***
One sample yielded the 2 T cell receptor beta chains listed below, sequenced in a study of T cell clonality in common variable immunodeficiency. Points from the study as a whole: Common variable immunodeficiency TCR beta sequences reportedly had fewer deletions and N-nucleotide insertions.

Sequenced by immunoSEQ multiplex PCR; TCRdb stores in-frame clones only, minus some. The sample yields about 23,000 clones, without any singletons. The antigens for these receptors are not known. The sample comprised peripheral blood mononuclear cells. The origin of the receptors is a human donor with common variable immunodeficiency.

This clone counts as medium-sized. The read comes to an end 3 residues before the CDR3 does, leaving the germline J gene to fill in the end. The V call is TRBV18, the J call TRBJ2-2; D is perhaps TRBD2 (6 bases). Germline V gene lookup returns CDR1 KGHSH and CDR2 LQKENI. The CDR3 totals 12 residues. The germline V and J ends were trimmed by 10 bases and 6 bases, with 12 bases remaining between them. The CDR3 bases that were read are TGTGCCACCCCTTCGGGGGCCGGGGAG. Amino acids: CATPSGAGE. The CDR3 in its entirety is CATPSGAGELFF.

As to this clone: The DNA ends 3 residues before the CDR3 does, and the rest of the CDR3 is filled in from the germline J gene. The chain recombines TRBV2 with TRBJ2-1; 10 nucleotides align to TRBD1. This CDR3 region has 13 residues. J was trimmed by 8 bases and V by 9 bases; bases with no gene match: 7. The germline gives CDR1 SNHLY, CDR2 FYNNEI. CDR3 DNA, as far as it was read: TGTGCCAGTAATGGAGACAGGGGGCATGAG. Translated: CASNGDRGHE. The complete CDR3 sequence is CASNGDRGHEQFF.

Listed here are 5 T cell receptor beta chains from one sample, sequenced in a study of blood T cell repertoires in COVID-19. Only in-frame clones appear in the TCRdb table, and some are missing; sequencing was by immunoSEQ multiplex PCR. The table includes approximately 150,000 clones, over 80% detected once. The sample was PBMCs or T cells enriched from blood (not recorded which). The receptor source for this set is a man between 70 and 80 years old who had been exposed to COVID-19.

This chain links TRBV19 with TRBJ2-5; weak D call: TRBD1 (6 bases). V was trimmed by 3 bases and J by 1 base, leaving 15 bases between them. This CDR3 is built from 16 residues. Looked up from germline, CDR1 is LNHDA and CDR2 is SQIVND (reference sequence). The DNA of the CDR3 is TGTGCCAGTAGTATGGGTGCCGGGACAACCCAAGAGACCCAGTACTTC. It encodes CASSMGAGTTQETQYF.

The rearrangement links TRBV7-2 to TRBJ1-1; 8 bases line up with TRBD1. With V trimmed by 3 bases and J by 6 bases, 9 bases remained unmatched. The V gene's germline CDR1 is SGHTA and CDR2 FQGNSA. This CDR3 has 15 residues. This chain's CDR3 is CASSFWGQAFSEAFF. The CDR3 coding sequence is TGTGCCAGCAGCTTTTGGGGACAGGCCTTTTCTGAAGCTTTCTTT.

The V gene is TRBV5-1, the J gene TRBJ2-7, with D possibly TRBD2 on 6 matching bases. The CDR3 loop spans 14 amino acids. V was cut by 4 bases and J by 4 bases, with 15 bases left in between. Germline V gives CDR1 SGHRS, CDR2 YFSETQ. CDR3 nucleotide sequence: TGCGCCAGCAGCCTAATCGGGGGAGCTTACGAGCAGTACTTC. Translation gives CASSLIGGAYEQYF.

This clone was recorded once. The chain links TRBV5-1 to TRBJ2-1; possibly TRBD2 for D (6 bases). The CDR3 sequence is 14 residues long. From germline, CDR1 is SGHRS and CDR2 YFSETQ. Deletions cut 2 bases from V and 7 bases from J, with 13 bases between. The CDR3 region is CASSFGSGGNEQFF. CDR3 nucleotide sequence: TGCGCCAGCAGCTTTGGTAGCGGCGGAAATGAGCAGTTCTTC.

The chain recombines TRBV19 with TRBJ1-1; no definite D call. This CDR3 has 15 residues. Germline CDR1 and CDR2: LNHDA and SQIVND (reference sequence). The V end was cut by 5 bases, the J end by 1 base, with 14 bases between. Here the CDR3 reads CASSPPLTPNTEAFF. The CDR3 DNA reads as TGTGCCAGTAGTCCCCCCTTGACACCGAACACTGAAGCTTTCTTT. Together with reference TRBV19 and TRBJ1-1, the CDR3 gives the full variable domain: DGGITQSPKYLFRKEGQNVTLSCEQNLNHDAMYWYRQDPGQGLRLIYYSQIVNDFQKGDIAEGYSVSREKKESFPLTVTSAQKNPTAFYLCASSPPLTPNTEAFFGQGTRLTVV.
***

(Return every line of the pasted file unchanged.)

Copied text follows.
One sample yielded the 2 T cell receptor beta chains listed below, sequenced in a study of T cell clonality in common variable immunodeficiency. Points from the study as a whole: Common variable immunodeficiency TCR beta sequences reportedly had fewer deletions and N-nucleotide insertions.

Sequenced by immunoSEQ multiplex PCR; TCRdb stores in-frame clones only, minus some. The sample yields about 23,000 clones, without any singletons. The antigens for these receptors are not known. The sample comprised peripheral blood mononuclear cells. The origin of the receptors is a human donor with common variable immunodeficiency.

This clone counts as medium-sized. The read comes to an end 3 residues before the CDR3 does, leaving the germline J gene to fill in the end. The V call is TRBV18, the J call TRBJ2-2; D is perhaps TRBD2 (6 bases). Germline V gene lookup returns CDR1 KGHSH and CDR2 LQKENI. The CDR3 totals 12 residues. The germline V and J ends were trimmed by 10 bases and 6 bases, with 12 bases remaining between them. The CDR3 bases that were read are TGTGCCACCCCTTCGGGGGCCGGGGAG. Amino acids: CATPSGAGE. The CDR3 in its entirety is CATPSGAGELFF.

As to this clone: The DNA ends 3 residues before the CDR3 does, and the rest of the CDR3 is filled in from the germline J gene. The chain recombines TRBV2 with TRBJ2-1; 10 nucleotides align to TRBD1. This CDR3 region has 13 residues. J was trimmed by 8 bases and V by 9 bases; bases with no gene match: 7. The germline gives CDR1 SNHLY, CDR2 FYNNEI. CDR3 DNA, as far as it was read: TGTGCCAGTAATGGAGACAGGGGGCATGAG. Translated: CASNGDRGHE. The complete CDR3 sequence is CASNGDRGHEQFF.

Listed here are 5 T cell receptor beta chains from one sample, sequenced in a study of blood T cell repertoires in COVID-19. Only in-frame clones appear in the TCRdb table, and some are missing; sequencing was by immunoSEQ multiplex PCR. The table includes approximately 150,000 clones, over 80% detected once. The sample was PBMCs or T cells enriched from blood (not recorded which). The receptor source for this set is a man between 70 and 80 years old who had been exposed to COVID-19.

This chain links TRBV19 with TRBJ2-5; weak D call: TRBD1 (6 bases). V was trimmed by 3 bases and J by 1 base, leaving 15 bases between them. This CDR3 is built from 16 residues. Looked up from germline, CDR1 is LNHDA and CDR2 is SQIVND (reference sequence). The DNA of the CDR3 is TGTGCCAGTAGTATGGGTGCCGGGACAACCCAAGAGACCCAGTACTTC. It encodes CASSMGAGTTQETQYF.

The rearrangement links TRBV7-2 to TRBJ1-1; 8 bases line up with TRBD1. With V trimmed by 3 bases and J by 6 bases, 9 bases remained unmatched. The V gene's germline CDR1 is SGHTA and CDR2 FQGNSA. This CDR3 has 15 residues. This chain's CDR3 is CASSFWGQAFSEAFF. The CDR3 coding sequence is TGTGCCAGCAGCTTTTGGGGACAGGCCTTTTCTGAAGCTTTCTTT.

The V gene is TRBV5-1, the J gene TRBJ2-7, with D possibly TRBD2 on 6 matching bases. The CDR3 loop spans 14 amino acids. V was cut by 4 bases and J by 4 bases, with 15 bases left in between. Germline V gives CDR1 SGHRS, CDR2 YFSETQ. CDR3 nucleotide sequence: TGCGCCAGCAGCCTAATCGGGGGAGCTTACGAGCAGTACTTC. Translation gives CASSLIGGAYEQYF.

This clone was recorded once. The chain links TRBV5-1 to TRBJ2-1; possibly TRBD2 for D (6 bases). The CDR3 sequence is 14 residues long. From germline, CDR1 is SGHRS and CDR2 YFSETQ. Deletions cut 2 bases from V and 7 bases from J, with 13 bases between. The CDR3 region is CASSFGSGGNEQFF. CDR3 nucleotide sequence: TGCGCCAGCAGCTTTGGTAGCGGCGGAAATGAGCAGTTCTTC.

The chain recombines TRBV19 with TRBJ1-1; no definite D call. This CDR3 has 15 residues. Germline CDR1 and CDR2: LNHDA and SQIVND (reference sequence). The V end was cut by 5 bases, the J end by 1 base, with 14 bases between. Here the CDR3 reads CASSPPLTPNTEAFF. The CDR3 DNA reads as TGTGCCAGTAGTCCCCCCTTGACACCGAACACTGAAGCTTTCTTT. Together with reference TRBV19 and TRBJ1-1, the CDR3 gives the full variable domain: DGGITQSPKYLFRKEGQNVTLSCEQNLNHDAMYWYRQDPGQGLRLIYYSQIVNDFQKGDIAEGYSVSREKKESFPLTVTSAQKNPTAFYLCASSPPLTPNTEAFFGQGTRLTVV.